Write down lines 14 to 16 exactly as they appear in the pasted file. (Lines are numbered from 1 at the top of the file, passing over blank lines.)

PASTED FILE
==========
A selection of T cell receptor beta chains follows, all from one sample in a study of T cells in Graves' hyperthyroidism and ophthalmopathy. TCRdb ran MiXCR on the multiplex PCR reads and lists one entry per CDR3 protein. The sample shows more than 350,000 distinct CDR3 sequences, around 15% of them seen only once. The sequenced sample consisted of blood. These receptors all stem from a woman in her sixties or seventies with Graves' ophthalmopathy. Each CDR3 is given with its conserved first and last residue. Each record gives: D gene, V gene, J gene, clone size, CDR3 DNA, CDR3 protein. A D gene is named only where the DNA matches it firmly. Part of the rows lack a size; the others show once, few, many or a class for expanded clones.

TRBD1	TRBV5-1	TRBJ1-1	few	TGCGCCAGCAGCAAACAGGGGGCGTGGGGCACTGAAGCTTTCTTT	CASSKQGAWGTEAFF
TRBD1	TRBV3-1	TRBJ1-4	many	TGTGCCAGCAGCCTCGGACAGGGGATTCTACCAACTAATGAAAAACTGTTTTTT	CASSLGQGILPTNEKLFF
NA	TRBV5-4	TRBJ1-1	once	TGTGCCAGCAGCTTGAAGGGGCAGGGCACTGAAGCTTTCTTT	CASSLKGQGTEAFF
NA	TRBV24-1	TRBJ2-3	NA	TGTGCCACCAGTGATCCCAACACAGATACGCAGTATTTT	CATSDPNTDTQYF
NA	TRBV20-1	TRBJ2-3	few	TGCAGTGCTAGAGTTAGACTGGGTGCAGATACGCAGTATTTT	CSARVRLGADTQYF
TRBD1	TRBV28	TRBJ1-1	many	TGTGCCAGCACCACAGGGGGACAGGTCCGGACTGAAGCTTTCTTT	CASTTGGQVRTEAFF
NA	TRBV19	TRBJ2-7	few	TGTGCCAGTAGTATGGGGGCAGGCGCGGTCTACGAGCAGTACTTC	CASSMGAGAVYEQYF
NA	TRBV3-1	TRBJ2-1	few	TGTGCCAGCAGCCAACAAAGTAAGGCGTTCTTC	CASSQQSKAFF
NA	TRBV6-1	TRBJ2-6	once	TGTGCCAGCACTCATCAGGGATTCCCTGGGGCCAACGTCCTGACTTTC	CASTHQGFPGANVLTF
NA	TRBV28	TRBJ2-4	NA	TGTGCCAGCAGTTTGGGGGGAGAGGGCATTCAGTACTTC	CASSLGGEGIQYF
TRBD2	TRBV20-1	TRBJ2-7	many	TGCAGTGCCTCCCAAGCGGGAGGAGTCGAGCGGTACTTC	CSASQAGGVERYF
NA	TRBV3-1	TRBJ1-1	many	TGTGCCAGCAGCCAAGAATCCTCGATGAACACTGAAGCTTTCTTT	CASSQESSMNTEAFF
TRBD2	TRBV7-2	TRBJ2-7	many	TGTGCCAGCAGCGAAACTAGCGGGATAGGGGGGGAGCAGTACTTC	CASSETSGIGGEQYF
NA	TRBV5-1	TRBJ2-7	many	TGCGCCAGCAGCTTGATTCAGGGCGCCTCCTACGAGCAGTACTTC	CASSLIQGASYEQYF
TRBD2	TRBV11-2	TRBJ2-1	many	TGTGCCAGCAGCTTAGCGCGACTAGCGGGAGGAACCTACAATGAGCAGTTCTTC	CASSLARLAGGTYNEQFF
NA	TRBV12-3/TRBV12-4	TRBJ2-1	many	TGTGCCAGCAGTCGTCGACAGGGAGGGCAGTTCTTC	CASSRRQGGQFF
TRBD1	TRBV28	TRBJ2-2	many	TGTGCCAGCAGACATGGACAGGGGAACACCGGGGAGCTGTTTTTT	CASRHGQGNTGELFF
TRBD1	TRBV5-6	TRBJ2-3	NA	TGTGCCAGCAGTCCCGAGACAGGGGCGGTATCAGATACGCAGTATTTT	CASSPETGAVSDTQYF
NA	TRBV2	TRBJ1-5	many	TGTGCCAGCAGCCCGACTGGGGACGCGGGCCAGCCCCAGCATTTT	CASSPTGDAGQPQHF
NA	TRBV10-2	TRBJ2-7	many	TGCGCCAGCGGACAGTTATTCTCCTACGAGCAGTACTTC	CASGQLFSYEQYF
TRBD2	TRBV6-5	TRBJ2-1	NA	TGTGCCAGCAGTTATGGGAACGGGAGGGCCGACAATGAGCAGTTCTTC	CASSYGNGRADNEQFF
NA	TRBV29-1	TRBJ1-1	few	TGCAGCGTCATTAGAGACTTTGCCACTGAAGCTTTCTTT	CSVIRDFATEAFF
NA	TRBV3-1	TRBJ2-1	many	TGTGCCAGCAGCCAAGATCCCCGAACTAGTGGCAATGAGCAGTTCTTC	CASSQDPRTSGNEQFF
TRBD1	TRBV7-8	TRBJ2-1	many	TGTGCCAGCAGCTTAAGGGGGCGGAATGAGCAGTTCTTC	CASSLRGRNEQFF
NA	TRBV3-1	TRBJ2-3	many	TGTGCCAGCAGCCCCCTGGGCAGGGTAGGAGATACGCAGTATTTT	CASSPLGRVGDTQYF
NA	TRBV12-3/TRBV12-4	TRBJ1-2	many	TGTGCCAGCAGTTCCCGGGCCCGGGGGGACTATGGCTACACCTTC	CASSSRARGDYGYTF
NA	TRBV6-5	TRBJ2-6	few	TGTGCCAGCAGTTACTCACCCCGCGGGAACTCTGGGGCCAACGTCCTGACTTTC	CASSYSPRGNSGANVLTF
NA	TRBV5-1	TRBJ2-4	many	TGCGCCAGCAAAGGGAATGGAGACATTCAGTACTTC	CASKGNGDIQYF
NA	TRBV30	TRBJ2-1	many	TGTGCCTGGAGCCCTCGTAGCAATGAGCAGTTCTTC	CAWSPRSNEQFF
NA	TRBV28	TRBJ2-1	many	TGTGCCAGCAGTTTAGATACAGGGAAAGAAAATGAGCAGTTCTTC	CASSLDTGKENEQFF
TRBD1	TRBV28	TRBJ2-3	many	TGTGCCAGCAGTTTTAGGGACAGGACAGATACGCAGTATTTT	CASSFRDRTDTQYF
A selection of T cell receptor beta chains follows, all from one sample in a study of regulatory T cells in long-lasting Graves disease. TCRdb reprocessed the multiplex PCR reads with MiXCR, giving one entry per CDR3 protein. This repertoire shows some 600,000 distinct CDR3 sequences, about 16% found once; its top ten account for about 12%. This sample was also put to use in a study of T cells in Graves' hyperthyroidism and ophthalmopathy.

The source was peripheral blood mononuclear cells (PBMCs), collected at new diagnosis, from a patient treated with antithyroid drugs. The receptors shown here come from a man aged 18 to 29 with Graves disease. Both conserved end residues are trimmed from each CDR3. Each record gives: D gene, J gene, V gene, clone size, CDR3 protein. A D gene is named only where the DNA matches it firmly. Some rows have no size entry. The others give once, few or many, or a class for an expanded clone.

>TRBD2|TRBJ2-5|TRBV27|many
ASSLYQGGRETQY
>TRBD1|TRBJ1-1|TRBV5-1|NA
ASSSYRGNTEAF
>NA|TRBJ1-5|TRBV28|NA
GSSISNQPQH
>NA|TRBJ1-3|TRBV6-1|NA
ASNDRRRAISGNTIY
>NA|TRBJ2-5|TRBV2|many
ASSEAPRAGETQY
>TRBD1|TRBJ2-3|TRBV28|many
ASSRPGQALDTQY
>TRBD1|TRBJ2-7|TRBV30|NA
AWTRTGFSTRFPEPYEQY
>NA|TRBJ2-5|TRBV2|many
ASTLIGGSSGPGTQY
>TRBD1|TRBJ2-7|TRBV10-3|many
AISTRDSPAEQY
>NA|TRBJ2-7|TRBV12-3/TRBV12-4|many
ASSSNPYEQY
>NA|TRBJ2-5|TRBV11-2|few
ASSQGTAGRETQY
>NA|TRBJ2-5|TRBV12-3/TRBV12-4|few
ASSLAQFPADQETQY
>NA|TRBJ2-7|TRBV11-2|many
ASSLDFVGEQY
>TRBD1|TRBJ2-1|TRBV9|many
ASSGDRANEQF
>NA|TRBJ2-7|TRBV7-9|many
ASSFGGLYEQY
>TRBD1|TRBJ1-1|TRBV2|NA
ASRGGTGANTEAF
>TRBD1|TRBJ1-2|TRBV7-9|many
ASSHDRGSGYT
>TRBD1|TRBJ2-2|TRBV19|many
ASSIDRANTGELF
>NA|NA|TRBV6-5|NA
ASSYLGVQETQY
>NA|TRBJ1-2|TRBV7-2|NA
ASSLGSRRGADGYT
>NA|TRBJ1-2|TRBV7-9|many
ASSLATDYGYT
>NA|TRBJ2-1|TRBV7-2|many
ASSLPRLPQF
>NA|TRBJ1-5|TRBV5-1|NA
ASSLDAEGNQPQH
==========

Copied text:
TRBD2	TRBV7-2	TRBJ2-7	many	TGTGCCAGCAGCGAAACTAGCGGGATAGGGGGGGAGCAGTACTTC	CASSETSGIGGEQYF
NA	TRBV5-1	TRBJ2-7	many	TGCGCCAGCAGCTTGATTCAGGGCGCCTCCTACGAGCAGTACTTC	CASSLIQGASYEQYF
TRBD2	TRBV11-2	TRBJ2-1	many	TGTGCCAGCAGCTTAGCGCGACTAGCGGGAGGAACCTACAATGAGCAGTTCTTC	CASSLARLAGGTYNEQFF